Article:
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Abu Dhabi, UAEMonday 25 June 2018

I’m no money launderer, says Brazilian president

Michel Temer took to the airwaves to deny wrongdoing – and order a leak inquiry

Brazilian President Michel Temer defended members of his family about alleged corruption scandals at a press conference at the Planalto Palace, in Brasilia, Brazil, 27 April 2018. EPA/JOEDSON ALVES
Brazilian President Michel Temer defended members of his family about alleged corruption scandals at a press conference at the Planalto Palace, in Brasilia, Brazil, 27 April 2018. EPA/JOEDSON ALVES

Brazilian President Michel Temer took to television Friday to deny a report that he has laundered money and said he would urge his security minister to investigate how the allegations were leaked to the news media.

Brazil's top court has authorised an investigation into whether Mr Temer accepted a bribe in exchange for a signing a decree favourable to operators at the country's largest port in Santos.

The Folha de S. Paulo newspaper reported Friday that Federal Police suspect Mr Temer hid the alleged bribe by purchasing properties in the names of relatives, including his wife and his 9-year-old son. The paper did not name its source, and the police did not immediately respond to a request for comment.

In a hastily arranged televised address, Mr Temer called the accusations lies and said that his income over the past 60 years has been entirely sufficient to justify the property purchases he had made.

"Only an irresponsible person, an ill-intentioned person would dare try to incriminate my family, my son of nine years old, as money launderers," he said to the journalists. "What world are we in? I tell you, sirs, it's incredible, it's revolting."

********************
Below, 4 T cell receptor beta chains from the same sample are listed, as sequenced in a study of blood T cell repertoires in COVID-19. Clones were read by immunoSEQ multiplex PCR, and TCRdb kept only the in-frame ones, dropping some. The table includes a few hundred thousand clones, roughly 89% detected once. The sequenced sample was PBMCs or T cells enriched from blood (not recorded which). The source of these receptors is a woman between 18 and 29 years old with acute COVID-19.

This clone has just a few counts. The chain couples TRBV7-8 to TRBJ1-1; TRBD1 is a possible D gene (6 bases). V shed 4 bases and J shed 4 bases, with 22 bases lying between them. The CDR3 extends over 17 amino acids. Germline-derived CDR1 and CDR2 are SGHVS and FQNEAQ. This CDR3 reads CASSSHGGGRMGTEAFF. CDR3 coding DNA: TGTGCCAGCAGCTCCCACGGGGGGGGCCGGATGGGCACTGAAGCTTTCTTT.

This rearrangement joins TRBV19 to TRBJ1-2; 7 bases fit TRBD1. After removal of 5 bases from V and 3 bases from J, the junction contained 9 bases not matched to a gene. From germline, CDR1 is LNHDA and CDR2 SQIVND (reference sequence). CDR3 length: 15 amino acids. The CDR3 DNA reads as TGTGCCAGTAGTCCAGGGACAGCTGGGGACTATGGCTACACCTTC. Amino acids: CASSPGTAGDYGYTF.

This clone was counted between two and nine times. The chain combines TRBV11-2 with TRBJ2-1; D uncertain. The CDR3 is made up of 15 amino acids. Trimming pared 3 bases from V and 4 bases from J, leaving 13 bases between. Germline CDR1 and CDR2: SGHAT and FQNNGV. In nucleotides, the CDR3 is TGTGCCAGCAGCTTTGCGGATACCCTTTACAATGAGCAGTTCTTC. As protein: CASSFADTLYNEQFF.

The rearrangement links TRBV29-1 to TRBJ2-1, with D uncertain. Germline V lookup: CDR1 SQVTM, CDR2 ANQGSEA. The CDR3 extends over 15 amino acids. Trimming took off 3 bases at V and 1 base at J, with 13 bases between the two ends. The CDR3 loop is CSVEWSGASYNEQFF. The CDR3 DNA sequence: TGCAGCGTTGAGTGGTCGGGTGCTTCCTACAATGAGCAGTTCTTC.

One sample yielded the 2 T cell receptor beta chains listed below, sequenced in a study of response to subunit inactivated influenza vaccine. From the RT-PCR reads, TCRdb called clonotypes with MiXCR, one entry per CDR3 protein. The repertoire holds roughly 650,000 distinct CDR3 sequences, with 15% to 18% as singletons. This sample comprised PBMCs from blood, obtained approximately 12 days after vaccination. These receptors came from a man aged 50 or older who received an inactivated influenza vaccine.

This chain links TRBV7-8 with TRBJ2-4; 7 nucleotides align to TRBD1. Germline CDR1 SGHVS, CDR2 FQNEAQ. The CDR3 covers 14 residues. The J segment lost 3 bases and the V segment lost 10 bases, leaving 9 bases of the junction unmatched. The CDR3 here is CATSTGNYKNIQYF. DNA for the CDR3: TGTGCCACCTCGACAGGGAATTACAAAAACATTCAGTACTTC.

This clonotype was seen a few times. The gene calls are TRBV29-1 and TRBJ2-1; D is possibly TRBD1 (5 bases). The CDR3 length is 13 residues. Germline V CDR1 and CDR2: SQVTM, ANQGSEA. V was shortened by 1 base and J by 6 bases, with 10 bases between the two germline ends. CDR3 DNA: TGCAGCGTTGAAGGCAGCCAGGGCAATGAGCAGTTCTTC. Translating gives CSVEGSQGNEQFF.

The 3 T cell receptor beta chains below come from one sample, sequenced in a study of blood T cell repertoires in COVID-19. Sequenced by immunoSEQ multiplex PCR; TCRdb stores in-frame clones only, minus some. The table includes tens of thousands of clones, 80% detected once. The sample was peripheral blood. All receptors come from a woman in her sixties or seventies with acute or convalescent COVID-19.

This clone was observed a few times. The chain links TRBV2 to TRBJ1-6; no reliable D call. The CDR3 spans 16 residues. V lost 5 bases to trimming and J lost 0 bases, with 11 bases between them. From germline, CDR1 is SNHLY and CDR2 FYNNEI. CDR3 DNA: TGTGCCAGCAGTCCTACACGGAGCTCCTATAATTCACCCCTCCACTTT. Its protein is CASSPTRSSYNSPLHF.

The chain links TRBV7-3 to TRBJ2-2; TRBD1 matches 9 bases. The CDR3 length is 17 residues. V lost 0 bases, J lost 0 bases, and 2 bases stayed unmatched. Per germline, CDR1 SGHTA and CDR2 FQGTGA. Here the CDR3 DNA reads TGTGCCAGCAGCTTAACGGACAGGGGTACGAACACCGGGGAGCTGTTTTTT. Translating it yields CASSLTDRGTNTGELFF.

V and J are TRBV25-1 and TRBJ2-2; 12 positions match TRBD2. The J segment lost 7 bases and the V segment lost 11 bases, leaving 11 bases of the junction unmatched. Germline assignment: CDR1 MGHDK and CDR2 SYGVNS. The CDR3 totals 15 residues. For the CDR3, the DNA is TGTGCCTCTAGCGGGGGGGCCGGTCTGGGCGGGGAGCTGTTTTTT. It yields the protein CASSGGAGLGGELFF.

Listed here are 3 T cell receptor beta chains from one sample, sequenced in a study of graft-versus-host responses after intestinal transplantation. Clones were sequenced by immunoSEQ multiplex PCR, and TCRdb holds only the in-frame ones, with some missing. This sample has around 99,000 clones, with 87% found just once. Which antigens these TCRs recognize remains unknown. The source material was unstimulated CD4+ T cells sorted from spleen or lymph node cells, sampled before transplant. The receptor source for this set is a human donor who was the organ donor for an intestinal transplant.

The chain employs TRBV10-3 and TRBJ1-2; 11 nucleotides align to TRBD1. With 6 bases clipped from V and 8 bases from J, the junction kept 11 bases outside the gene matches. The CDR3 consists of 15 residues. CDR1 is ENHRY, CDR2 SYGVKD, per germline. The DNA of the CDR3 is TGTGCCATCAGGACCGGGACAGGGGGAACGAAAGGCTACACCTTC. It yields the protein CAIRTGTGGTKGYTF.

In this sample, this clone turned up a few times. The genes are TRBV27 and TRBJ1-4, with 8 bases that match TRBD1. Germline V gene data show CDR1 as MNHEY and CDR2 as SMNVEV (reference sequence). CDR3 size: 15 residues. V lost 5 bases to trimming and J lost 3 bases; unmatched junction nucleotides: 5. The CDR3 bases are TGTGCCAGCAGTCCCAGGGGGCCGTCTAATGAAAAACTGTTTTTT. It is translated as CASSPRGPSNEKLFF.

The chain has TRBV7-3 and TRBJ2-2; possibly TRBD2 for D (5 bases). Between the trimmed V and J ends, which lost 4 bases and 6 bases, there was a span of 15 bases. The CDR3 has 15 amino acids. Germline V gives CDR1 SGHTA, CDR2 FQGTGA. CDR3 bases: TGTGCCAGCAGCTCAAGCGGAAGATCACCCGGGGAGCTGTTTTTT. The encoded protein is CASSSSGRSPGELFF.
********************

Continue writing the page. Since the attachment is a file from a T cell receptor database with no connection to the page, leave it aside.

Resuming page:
He also expressed dismay that the media received information he said his own defence team had been denied. He said he would "suggest" to Public Security Minister Raul Jungmann that he investigate the leaks. Jungmann's office did not immediately respond to a request for comment.

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The investigation into the ports is one of several accusations against Mr Temer, and this is not the first time he has taken to the airwaves to declare his innocence.

Brazil's attorney general has already officially accused Mr Temer of corruption twice, presenting charges of bribery, leading a criminal organisation and obstruction of justice. But a sitting president can only be tried if Congress' lower house accepts the charges, and Mr Temer survived both votes in that chamber. He can still be tried after he leaves office.

He is now facing potentially a third accusation in the ports case. Recently, some friends and allies of Mr Temer were arrested in a sign the investigation is moving forward, though investigators have repeatedly asked the courts to give them more time to look into the case.